Truman State Student Senate took a step toward creating a biannual battery recycling drive last week.
The Senate approved changes to the language in the Student Government Standing Rules which mandate that the Environmental Affairs Committee host a battery recycling drive each semester. To make hazardous waste recycling a routine occurrence at Truman, the Environmental Affairs Committee developed a system in which different committee members take donated batteries to facilities in either St. Louis or Kansas City, Missouri, Environmental Chair junior Chris Hornsey says.
Hornsey says the changes the Senate made during last week’s meeting will allow the drives to operate independent of the Kirksville Public Works Department. He says the Senate made the changes to reduce costs and avoid city stipulations that would prevent Student Government from being able to make drives a recurring event.
The goal of the drives is two-fold — to protect the resources of Kirksville by reducing hazardous waste disposal and to encourage a sense of environmental responsibility for Truman students, Hornsey says.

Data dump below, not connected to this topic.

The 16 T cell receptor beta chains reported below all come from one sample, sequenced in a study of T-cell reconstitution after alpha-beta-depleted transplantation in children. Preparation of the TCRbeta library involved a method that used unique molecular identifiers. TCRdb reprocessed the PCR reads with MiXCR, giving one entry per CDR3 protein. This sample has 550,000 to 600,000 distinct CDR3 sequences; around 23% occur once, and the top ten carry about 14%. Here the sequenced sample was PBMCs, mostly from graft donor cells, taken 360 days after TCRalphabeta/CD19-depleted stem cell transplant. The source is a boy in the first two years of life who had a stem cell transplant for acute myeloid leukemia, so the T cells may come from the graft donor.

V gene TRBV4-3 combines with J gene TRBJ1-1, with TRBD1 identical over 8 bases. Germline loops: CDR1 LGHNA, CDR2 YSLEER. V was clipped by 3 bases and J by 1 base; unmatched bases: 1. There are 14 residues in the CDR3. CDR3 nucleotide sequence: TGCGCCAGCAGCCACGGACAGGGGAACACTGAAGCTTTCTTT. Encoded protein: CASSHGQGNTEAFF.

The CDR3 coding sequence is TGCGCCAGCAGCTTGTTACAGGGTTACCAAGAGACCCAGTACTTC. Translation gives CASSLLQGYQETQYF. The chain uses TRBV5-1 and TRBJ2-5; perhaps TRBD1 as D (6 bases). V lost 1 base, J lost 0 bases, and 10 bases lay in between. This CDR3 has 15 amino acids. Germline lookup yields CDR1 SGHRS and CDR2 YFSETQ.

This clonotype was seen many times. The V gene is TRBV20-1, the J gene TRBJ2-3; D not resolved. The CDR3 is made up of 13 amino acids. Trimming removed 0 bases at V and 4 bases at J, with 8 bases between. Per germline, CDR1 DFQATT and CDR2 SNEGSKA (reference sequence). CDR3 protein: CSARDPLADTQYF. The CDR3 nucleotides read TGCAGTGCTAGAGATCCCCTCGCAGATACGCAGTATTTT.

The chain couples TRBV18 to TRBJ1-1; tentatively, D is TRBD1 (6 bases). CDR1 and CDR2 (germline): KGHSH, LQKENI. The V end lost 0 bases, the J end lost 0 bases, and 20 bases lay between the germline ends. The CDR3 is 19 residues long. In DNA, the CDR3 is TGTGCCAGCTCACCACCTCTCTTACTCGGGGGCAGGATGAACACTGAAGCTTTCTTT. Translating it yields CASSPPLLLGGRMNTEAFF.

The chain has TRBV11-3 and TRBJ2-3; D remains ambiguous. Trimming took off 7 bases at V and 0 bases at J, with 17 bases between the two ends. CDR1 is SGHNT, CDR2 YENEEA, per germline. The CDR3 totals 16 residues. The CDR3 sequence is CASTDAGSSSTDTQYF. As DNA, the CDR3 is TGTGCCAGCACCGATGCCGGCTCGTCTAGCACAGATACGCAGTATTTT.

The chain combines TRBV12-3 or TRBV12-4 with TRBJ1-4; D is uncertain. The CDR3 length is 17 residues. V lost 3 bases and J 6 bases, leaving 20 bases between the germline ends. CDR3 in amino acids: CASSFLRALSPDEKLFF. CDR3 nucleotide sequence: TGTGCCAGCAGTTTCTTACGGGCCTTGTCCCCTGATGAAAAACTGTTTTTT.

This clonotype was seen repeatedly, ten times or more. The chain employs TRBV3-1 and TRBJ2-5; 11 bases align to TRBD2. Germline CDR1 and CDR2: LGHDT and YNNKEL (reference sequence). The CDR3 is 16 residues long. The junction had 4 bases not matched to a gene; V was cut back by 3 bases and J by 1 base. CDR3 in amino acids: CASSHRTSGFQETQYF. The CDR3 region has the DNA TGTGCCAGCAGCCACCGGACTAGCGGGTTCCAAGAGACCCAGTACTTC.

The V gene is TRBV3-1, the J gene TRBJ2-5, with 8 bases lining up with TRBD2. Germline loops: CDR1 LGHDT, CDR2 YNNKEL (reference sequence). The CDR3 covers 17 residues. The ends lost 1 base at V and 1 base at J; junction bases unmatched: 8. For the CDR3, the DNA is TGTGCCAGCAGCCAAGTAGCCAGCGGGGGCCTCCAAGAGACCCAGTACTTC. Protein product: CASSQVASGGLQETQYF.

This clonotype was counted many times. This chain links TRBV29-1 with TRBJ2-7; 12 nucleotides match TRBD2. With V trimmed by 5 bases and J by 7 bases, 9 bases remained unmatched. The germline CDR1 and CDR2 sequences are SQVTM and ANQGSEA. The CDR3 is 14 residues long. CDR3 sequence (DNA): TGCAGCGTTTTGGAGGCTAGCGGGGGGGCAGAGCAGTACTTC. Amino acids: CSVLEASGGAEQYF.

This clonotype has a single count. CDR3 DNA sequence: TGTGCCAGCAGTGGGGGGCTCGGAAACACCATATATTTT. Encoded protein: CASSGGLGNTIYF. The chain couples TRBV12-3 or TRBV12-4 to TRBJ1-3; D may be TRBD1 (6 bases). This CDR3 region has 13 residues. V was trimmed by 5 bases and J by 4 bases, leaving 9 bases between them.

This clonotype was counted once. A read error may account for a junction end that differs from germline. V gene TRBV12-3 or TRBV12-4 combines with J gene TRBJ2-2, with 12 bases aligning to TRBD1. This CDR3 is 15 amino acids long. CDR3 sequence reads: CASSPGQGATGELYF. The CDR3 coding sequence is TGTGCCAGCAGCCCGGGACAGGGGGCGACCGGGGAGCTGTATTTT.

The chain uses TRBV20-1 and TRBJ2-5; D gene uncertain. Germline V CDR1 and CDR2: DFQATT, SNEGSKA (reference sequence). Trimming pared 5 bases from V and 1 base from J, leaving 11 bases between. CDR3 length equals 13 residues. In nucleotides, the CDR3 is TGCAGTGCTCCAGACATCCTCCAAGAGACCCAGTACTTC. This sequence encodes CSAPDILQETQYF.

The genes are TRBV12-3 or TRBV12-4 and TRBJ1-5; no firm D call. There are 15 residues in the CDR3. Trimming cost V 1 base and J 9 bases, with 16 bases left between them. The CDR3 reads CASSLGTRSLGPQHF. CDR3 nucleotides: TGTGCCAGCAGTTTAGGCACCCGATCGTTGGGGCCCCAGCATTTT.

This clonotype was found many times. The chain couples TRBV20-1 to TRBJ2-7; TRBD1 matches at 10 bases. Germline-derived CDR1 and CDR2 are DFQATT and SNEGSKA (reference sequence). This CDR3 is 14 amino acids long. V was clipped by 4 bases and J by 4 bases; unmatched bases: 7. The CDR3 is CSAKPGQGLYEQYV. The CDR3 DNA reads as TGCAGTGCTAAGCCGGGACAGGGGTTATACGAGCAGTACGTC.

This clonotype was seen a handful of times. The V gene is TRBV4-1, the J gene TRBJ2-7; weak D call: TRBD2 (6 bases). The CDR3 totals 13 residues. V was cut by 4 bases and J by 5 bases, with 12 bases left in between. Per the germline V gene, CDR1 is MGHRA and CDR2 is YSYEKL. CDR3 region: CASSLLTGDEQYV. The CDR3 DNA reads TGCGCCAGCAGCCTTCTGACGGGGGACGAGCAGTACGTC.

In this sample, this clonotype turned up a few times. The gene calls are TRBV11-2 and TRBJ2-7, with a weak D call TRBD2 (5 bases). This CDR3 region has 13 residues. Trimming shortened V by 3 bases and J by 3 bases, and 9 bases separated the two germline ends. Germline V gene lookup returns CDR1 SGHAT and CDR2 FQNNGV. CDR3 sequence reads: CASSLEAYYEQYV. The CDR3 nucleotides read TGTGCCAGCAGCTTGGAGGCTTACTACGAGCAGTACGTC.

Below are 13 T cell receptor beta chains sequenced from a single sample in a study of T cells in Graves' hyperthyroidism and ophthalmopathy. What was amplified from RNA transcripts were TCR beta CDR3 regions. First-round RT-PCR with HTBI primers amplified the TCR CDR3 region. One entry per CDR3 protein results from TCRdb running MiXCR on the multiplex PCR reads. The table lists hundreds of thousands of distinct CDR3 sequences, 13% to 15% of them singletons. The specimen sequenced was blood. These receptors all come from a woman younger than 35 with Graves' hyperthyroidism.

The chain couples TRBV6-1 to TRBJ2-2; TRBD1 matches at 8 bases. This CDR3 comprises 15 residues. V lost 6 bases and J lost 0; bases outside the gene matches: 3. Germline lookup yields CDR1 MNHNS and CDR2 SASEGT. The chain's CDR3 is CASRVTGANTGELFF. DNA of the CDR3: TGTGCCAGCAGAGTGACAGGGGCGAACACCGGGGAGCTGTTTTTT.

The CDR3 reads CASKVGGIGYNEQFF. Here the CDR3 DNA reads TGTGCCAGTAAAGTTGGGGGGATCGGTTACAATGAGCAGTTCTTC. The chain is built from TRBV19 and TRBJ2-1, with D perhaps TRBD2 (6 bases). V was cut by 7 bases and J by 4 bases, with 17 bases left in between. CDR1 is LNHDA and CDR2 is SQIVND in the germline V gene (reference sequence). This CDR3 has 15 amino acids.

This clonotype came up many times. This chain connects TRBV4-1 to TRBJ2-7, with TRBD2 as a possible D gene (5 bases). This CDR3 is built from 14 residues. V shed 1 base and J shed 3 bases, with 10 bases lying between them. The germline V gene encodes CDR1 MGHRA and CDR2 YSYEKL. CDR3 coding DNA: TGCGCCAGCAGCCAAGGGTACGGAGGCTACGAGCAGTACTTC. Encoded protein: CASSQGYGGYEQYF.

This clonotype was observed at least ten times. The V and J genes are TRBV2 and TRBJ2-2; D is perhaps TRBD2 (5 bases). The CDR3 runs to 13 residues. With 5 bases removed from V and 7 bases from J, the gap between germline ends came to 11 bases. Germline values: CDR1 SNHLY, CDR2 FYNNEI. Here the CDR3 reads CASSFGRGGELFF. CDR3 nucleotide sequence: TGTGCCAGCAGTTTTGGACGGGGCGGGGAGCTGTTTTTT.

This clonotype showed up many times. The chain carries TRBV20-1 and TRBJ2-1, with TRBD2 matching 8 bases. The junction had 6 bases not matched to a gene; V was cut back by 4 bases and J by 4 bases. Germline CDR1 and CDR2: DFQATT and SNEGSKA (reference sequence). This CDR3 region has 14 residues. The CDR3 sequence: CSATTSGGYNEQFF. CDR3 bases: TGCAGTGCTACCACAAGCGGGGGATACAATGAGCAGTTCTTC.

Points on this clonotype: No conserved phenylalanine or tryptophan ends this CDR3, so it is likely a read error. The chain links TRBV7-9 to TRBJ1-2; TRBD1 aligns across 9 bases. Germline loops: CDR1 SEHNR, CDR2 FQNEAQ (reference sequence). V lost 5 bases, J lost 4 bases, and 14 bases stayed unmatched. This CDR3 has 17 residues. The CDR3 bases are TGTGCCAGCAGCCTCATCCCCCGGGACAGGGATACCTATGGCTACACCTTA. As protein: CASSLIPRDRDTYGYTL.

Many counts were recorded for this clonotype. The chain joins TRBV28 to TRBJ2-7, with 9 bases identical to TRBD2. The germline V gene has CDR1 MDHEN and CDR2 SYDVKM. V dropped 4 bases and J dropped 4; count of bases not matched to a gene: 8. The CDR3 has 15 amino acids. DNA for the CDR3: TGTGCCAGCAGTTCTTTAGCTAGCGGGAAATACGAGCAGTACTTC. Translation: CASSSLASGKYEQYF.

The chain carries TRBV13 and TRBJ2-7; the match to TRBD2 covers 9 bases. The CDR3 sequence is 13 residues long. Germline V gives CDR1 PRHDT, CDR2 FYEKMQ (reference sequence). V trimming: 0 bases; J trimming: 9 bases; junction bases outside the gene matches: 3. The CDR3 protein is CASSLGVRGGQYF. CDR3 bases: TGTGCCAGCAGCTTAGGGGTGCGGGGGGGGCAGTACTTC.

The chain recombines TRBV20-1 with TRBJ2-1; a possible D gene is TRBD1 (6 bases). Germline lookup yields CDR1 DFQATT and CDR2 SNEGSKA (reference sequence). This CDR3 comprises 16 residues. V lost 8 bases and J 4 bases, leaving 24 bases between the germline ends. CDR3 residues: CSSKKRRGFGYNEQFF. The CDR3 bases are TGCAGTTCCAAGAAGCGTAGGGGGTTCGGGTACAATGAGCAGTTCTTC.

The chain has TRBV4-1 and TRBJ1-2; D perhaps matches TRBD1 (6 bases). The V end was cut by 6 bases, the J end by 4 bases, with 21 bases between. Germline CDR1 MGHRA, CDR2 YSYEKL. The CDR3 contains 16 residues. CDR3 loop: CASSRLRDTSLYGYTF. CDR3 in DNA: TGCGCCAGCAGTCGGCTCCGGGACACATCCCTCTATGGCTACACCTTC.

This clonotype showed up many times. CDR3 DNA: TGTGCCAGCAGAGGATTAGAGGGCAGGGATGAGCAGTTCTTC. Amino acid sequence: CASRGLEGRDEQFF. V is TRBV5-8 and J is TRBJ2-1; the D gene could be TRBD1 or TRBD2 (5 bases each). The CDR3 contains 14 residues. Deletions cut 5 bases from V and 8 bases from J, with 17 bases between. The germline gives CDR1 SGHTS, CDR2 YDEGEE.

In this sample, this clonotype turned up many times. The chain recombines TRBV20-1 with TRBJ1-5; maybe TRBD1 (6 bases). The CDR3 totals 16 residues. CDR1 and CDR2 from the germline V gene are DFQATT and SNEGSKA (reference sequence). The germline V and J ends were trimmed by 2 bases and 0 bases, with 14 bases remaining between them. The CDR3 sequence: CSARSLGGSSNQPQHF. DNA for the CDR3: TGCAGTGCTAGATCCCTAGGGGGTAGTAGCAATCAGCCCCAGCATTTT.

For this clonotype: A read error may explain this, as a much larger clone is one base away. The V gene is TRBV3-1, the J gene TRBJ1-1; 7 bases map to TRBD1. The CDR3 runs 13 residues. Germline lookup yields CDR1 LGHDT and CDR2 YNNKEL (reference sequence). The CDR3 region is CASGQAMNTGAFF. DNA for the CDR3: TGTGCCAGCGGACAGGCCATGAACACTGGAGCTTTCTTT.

“Most people I would talk to, both in and outside of Student Government, weren’t even aware there’s a special procedure for battery disposal and that was a little frightening. There’s a lot of things people can do that they don’t know about, and I’m hoping to make people more aware of programs like glass and battery recycling so that when they leave Truman, they retain that awareness as they continue on with their lives.”
– Chris Hornsey, Student Government Environmental Chairman
Hornsey says not recycling batteries can have a negative impact on the environment. He says as batteries break down in landfills, they release acid and heavy metals such as mercury. Hornsey says the toxins can leak into the soil, which is not healthy.
The next spring drive will most likely take place April 2016, during Earth Week, Hornsey says. Hornsey says the recycling procedure itself should operate in a fairly straightforward way.
“There are a few details that need to be worked out first,” Hornsey says. “Most you can just put into a bin, but if you get too many of certain kinds they can create a circuit and potentially start a fire. We’re going to avoid that.”
By making battery recycling an event and advertising it during Earth Week, Hornsey says he hopes the idea of recycling will become more important in students’ minds than it would if receptacles were consistently available.
To read more on Truman’s battery initiative continue reading on Issuu.